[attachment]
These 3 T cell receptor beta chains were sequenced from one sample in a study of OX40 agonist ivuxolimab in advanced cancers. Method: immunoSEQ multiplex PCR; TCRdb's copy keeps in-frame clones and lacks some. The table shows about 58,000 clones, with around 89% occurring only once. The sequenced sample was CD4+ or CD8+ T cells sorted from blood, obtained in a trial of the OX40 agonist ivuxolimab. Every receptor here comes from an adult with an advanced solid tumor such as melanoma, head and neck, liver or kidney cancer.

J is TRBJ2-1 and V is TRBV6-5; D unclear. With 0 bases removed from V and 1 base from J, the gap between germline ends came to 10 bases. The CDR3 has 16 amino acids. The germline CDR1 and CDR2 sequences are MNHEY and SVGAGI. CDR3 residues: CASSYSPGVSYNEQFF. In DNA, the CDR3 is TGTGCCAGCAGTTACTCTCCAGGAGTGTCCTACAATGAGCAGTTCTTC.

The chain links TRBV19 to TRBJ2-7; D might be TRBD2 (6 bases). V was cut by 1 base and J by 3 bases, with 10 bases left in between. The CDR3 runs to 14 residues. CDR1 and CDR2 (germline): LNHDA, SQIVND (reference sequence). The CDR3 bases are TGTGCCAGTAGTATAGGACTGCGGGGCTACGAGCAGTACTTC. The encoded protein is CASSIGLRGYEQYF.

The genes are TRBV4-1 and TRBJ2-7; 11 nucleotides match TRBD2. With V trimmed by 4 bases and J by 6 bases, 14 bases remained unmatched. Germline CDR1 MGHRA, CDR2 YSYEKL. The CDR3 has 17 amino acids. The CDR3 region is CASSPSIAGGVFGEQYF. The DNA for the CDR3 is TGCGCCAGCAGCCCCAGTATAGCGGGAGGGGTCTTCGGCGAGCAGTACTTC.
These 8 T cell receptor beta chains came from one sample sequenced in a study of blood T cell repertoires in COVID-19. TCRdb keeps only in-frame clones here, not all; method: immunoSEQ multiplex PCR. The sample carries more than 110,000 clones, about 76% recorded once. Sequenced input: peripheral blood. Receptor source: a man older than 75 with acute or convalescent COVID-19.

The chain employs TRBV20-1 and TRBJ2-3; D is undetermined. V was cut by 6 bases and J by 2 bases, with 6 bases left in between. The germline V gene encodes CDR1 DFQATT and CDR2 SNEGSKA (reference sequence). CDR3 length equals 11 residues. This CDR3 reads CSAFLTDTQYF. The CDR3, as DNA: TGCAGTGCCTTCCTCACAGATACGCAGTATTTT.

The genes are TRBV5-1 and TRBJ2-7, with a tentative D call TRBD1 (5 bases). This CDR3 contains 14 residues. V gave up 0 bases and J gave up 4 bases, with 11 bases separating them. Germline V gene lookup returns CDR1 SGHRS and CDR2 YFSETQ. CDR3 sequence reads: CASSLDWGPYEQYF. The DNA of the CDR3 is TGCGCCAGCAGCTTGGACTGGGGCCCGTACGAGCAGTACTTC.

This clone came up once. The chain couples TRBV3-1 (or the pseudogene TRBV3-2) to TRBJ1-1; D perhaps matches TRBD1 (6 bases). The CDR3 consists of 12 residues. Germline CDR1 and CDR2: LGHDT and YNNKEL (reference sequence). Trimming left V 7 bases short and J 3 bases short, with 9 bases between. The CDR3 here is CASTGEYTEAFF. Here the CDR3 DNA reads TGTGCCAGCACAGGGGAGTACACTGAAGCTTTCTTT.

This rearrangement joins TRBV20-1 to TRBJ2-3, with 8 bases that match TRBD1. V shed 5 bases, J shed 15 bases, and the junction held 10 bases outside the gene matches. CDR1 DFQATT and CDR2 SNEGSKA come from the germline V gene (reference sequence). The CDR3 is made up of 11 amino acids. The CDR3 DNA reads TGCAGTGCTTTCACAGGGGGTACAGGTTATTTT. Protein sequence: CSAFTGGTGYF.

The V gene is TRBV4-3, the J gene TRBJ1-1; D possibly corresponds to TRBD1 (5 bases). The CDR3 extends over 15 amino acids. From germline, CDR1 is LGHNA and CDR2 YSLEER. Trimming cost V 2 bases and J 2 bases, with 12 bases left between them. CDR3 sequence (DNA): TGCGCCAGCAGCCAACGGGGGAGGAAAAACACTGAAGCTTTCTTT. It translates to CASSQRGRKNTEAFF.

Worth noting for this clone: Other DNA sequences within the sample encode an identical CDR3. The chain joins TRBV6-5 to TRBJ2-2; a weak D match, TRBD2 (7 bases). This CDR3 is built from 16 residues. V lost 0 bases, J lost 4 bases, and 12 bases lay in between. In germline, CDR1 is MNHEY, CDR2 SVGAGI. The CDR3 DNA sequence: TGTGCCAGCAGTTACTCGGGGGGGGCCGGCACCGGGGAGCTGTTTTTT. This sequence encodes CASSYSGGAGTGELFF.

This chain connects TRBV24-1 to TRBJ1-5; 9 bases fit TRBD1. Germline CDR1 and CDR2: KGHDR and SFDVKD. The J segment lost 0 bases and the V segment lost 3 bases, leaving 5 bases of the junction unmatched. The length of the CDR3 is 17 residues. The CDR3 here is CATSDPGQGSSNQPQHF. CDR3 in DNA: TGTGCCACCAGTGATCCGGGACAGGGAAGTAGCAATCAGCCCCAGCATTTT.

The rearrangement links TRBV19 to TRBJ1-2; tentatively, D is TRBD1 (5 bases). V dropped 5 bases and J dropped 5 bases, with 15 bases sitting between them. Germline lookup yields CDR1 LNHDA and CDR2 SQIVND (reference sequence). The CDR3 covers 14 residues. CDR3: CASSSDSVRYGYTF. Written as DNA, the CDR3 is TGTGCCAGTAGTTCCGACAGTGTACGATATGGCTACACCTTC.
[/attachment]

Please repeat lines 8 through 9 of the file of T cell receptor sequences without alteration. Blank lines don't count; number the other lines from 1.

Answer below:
This clone came up once. The chain couples TRBV3-1 (or the pseudogene TRBV3-2) to TRBJ1-1; D perhaps matches TRBD1 (6 bases). The CDR3 consists of 12 residues. Germline CDR1 and CDR2: LGHDT and YNNKEL (reference sequence). Trimming left V 7 bases short and J 3 bases short, with 9 bases between. The CDR3 here is CASTGEYTEAFF. Here the CDR3 DNA reads TGTGCCAGCACAGGGGAGTACACTGAAGCTTTCTTT.

This rearrangement joins TRBV20-1 to TRBJ2-3, with 8 bases that match TRBD1. V shed 5 bases, J shed 15 bases, and the junction held 10 bases outside the gene matches. CDR1 DFQATT and CDR2 SNEGSKA come from the germline V gene (reference sequence). The CDR3 is made up of 11 amino acids. The CDR3 DNA reads TGCAGTGCTTTCACAGGGGGTACAGGTTATTTT. Protein sequence: CSAFTGGTGYF.